Simply put – don’t waste people’s time with things you can easily find out yourself. If you do, they probably won’t bother to respond.
3. Provide Enough Information
Asking a question is useless if you don’t provide enough information for people to answer. For example:
My computer won’t start. What should I do?
No one will ever answer this question, and if they do the answers will only be requests for more information. Remember – the people you’re asking for help are actual human beings. They can’t read your mind, and they have no idea what your situation is, so provide information about that situation if you want a response.
In the example above, relevant information includes:
- What kind of computer it is that won’t start, complete with specs if you have them.
- Which operating system you’re trying to start. Windows? OS X? Some kind of Linux?
- Whether anything unusual happened before the computer stopped booting. Did you install any weird software, or pour vodka on your keyboard?
You get the idea – provide context or people will be unable to answer your question.
Are you not sure what information is and isn’t relevant? Remember the above point – learn the culture of the community you’re interacting with. Check out previous threads and see which questions received answers. Aim to be equally informative.
4. Be Positive
Do you want to get a writer’s attention in the comment section of any blog? Thank him or her for a job well done. Comment sections across the net are typically filled with so much vitriol that a single positive statement below an article will stand out almost immediately, especially if the comment addresses the content of the article.
The same goes for online forums – being polite and complimenting a community before asking a question almost always helps, if the compliment comes across as sincere.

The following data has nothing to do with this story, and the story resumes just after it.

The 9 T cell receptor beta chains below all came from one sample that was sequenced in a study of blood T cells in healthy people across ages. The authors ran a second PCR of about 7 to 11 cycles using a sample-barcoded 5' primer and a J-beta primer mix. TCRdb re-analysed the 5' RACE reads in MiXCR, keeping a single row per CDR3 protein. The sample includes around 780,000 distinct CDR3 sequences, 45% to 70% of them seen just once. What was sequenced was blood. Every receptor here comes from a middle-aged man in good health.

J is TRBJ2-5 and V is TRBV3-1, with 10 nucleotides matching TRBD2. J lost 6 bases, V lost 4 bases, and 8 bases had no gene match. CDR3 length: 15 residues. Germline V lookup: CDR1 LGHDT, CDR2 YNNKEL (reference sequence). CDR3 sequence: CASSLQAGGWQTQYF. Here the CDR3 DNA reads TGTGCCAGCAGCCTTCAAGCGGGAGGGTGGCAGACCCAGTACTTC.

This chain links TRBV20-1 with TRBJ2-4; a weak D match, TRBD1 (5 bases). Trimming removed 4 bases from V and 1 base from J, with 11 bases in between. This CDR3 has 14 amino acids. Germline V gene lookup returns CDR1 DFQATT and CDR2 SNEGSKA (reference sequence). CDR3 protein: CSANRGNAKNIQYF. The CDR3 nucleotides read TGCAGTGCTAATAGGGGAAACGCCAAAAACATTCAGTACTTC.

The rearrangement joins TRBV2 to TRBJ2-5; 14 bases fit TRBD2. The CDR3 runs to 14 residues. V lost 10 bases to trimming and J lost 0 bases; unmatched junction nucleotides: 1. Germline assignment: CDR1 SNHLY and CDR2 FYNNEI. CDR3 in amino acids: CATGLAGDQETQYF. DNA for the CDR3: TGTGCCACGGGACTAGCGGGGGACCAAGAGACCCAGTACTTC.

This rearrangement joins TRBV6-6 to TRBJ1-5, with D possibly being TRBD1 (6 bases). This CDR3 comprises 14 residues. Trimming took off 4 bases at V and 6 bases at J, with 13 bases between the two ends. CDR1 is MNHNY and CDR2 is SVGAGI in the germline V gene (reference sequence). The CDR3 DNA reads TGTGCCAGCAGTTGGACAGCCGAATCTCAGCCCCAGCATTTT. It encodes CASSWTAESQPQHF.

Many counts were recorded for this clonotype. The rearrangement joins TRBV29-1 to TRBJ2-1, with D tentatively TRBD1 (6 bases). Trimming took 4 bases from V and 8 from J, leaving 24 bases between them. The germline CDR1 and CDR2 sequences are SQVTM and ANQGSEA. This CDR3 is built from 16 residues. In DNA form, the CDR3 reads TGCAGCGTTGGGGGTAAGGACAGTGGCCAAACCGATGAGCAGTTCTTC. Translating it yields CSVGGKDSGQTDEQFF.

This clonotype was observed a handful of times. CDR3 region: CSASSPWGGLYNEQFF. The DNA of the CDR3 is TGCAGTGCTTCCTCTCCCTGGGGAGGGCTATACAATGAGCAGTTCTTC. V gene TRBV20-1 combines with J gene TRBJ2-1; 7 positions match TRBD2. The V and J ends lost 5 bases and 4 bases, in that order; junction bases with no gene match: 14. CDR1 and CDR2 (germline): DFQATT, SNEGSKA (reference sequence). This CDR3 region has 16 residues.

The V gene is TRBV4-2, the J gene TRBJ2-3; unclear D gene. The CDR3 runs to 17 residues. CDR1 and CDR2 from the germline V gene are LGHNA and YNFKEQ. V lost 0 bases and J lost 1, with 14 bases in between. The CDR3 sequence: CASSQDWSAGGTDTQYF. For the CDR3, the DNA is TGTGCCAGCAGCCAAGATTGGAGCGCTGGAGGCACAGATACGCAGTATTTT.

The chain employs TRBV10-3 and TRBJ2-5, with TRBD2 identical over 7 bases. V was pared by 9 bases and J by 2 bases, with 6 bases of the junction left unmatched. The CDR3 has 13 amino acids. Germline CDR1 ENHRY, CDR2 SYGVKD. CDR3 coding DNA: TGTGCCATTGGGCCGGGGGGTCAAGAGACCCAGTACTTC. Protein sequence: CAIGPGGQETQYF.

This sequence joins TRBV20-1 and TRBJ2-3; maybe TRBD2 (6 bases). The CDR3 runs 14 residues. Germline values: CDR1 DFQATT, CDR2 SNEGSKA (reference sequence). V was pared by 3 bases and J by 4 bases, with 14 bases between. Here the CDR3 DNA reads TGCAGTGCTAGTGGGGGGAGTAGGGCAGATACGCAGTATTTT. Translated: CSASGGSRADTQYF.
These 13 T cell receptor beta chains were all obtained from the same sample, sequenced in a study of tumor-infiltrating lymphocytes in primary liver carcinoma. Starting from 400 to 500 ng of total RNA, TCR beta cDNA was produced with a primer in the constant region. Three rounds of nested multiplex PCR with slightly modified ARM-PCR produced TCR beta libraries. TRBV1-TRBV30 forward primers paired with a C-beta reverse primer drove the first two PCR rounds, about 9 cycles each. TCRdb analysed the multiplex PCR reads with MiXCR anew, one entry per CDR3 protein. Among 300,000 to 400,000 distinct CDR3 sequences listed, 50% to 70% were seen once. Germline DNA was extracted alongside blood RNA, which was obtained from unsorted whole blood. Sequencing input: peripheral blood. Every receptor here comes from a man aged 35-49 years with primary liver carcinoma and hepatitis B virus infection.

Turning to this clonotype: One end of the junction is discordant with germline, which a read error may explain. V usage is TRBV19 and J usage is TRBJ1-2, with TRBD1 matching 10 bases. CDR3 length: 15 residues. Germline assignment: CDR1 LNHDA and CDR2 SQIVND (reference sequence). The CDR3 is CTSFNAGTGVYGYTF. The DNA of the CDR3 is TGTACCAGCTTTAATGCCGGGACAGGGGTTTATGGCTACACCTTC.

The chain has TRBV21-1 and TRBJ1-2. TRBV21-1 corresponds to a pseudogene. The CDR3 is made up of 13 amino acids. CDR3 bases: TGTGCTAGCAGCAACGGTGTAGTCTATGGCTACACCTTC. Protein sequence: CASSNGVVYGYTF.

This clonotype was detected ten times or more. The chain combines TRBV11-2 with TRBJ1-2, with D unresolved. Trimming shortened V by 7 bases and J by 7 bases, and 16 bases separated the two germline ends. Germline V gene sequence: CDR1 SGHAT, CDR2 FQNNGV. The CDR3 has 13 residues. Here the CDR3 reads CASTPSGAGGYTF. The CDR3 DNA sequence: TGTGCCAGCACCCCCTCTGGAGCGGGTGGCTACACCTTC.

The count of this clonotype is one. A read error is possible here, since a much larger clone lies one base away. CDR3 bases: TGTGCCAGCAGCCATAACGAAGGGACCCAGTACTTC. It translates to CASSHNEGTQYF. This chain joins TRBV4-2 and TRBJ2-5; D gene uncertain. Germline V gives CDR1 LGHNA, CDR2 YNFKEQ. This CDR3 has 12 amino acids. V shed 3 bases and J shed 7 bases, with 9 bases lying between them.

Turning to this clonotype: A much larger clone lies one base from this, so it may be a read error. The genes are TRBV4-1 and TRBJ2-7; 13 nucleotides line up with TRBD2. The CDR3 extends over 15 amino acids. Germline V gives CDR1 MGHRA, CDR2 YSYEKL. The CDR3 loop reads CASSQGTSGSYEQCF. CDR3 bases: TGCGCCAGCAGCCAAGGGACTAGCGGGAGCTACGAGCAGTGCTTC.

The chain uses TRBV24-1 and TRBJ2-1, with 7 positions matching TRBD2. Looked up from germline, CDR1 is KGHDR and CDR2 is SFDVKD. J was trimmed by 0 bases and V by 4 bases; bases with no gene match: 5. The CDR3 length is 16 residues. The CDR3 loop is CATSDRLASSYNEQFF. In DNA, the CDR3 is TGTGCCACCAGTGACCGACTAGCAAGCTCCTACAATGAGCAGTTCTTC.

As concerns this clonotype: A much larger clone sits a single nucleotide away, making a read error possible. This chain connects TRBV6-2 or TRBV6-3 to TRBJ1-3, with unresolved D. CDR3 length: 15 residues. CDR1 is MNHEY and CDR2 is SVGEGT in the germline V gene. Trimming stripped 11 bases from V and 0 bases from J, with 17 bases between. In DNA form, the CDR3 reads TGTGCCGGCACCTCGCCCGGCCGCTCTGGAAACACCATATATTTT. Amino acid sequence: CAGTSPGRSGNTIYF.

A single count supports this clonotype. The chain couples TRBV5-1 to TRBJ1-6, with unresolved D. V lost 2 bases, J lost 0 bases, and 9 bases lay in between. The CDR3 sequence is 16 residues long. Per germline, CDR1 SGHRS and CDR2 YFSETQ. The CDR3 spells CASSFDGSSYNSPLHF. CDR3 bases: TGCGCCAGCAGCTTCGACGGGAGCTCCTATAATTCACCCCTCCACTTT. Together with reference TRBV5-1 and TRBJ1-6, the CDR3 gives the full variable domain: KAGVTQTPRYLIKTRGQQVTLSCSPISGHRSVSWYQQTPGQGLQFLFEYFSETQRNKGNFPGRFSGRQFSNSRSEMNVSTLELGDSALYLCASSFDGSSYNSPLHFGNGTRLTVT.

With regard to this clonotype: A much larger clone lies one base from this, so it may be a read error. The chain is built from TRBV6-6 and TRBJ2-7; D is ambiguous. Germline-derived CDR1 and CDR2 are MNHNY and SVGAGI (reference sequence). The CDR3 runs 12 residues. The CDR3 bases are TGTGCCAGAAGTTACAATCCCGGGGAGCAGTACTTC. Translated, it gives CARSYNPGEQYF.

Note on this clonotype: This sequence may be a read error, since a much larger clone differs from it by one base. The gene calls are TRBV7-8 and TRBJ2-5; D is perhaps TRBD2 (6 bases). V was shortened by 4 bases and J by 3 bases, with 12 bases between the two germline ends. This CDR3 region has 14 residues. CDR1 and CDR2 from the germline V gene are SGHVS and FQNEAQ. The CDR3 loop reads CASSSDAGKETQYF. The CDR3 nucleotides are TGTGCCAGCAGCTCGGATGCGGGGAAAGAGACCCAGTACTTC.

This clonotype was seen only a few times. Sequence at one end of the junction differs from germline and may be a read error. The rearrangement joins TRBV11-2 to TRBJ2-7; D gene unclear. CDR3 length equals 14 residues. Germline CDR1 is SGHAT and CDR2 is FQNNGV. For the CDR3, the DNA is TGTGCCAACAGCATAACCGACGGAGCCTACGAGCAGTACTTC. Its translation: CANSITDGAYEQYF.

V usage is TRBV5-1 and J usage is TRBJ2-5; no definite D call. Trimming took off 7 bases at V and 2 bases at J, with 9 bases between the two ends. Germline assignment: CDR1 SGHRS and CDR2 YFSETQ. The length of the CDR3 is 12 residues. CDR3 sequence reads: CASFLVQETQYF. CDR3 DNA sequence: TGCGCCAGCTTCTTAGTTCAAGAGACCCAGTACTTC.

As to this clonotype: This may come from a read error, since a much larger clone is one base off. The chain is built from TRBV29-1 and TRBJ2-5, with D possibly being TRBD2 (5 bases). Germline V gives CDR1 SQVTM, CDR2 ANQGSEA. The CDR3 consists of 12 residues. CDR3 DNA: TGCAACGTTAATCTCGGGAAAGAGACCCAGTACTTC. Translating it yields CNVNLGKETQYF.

Of course, there’s one way you could screw this approach up – leaving a positive comment so generic people assume you are a spambot. Comments that provide no context, just generic praise, rarely result in useful answers. For example:
This is a quality Internet site and/or community you have here. I will visit frequently. Hey, can you fix my computer for me?
It all comes back to my first point – learn the ins and outs of a particular community before you start asking questions. An irrelevant compliment is practically an insult, because it reveals you never bothered to read any of the content on the site.
5. Don’t Just Take; Give
Finally – never simply use a community. Join a community. Don’t be that guy who always takes and never gives: contribute to the online communities that help you by answering other people’s questions.
After all – if everyone just asked questions without answering them, there would be no answers.
But, But…That’s All Too Much Work!
If you are thinking to yourself “this is too much work, and I’m not going to bother,” know this – people will feel the same way about the questions you ask. Like I keep saying, the people on the Internet are every bit as human as you, and will act accordingly.
Happily most people are fantastic if you treat them with respect. The above rules aren’t set in stone. They’re just my guidelines for being respectful online. Following them won’t guarantee you free tech support, but they will make it more likely that strangers put aside their valuable time and try to help you out.
Can you think of any other other etiquette rules for asking questions online? Leave them in the comments below, because I love learning from you.